Bass use same muscles to swim and suck in food

The findings are an ideal example of the anatomical creativity inspired by evolutionary pressures.
By Brooks Hays  |  June 22, 2015 at 4:48 PM
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PROVIDENCE, R.I., June 22 (UPI) -- Bass and other fish often accelerate as they close in on prey -- a move researchers have dubbed the power surge. Now, a new study suggests that burst of speed serves two purposes.

By firing their back and belly muscles, bass are able to kick their swimming into high gear while also triggering the vacuum mechanism that sucks in their prey.

In other words, the fish use one muscle group to execute two important moves. Evolution, it turns out, is rather efficient.

For fishermen, the feeding action of bass, trout and other fish is a special thing to watch -- bait fish and insects are stealthily funneled into the mouth, no chomping or chewing necessary. Fly fishermen sometimes report their flies being sucked off the surface of the water, never noticing the trout just below. The deceived fisherman having failed to set the hook, the trout quickly spits the fake food back out and escapes.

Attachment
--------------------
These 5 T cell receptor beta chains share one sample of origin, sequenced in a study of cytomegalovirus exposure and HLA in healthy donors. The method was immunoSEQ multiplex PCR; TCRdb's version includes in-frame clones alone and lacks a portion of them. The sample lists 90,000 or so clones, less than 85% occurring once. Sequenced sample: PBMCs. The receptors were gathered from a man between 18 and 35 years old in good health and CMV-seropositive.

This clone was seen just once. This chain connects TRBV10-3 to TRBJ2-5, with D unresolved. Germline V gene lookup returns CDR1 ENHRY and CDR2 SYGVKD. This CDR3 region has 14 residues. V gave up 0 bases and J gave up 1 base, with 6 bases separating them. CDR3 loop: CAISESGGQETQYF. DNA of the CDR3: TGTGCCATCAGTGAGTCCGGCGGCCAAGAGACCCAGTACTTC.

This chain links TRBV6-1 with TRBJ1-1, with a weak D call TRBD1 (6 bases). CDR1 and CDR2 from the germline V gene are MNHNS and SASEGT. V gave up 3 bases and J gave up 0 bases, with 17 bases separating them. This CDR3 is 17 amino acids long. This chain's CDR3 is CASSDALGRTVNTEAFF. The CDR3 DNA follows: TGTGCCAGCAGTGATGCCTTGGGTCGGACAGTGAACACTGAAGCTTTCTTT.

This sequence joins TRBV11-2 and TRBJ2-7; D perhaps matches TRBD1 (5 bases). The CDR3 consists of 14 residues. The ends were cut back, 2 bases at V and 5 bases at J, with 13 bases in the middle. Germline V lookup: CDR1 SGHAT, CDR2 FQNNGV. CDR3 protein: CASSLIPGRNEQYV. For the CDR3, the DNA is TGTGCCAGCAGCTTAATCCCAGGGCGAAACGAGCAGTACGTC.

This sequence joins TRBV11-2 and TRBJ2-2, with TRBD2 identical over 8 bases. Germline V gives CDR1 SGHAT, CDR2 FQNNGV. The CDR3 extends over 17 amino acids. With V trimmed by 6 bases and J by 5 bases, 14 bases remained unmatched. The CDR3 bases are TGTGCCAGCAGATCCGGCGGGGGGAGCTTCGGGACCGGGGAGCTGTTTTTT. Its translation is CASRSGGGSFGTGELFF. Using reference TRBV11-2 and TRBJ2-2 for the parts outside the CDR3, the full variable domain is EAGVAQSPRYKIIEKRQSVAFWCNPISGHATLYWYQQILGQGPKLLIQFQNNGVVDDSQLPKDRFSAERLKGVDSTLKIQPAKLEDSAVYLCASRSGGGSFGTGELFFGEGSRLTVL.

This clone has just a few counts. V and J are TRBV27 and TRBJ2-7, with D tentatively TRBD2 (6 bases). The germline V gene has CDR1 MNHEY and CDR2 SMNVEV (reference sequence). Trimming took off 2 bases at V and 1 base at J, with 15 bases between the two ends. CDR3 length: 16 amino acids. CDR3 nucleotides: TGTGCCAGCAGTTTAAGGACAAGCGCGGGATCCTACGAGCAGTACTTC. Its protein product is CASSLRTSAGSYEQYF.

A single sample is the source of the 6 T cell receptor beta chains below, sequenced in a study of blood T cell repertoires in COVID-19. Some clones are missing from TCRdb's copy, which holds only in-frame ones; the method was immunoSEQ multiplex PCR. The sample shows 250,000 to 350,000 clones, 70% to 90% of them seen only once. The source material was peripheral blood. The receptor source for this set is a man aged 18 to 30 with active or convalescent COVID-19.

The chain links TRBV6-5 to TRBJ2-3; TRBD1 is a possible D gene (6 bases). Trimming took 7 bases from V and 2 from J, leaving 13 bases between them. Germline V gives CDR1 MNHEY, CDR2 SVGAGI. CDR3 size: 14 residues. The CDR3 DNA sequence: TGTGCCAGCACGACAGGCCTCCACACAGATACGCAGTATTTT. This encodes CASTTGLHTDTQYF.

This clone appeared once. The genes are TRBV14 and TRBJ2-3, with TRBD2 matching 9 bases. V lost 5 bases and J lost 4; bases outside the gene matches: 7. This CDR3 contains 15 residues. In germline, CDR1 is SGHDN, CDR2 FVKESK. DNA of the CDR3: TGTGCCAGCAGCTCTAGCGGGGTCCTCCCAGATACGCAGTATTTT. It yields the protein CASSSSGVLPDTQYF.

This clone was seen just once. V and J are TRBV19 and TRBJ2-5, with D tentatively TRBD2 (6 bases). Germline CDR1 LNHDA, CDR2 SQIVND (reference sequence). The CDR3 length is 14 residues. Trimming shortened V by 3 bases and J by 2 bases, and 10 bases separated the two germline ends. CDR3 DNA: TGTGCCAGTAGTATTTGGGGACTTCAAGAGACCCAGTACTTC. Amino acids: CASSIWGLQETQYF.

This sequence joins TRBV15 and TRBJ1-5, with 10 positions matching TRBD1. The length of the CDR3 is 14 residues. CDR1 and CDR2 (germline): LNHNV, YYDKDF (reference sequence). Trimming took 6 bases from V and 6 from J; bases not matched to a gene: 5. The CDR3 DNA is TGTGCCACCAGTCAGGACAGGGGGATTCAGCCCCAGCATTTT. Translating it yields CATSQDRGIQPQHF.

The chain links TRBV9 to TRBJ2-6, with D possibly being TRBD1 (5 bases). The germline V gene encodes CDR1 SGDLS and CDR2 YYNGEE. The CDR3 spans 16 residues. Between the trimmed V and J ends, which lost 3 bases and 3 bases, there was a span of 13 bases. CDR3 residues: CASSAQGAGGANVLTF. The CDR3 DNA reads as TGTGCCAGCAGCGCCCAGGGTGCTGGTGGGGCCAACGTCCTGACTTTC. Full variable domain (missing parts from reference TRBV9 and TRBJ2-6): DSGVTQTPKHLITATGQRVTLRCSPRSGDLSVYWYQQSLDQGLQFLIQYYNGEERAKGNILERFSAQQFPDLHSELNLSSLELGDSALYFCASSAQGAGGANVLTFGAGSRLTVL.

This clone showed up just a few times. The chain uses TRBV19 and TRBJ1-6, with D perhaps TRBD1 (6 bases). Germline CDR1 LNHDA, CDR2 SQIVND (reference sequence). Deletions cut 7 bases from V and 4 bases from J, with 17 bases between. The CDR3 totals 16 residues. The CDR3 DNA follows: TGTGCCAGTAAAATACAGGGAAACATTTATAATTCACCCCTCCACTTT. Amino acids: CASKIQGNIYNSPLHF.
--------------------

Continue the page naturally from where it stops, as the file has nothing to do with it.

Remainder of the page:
Scientists have long been trying to understand this vacuuming action, but research showed none of the fishes' mouth bones properly explained the suction power.

Researchers at Brown University were recently able to film bass feeding using a 3-D x-ray camera, allowing them to zero in on bone and muscle movement. Their observations and calculations showed that the swimming muscles were responsible for 95 percent of the suction power used to slurp up prey.

"I think everyone would be surprised by the extent to which the swimming muscles are really the source of power," study co-author Elizabeth Brainerd, professor of ecology and evolutionary biology, said in a press release.

The findings are an ideal example of the anatomical creativity inspired by evolutionary pressures. Needing a powerful feeding mechanism, fish evolved to source muscle capacity from new sources.

"It's like they are doing a stomach crunch to open their mouth," said co-author Thomas Roberts, professor of ecology and evolutionary biology.

"There's only so much power you can get out of muscle," Roberts said. "If you need a really powerful activity, as these fish do, you need a really elaborate pattern of evolution that allows you to recruit more muscles from outside of the head."

The new research was published in the journal PNAS.

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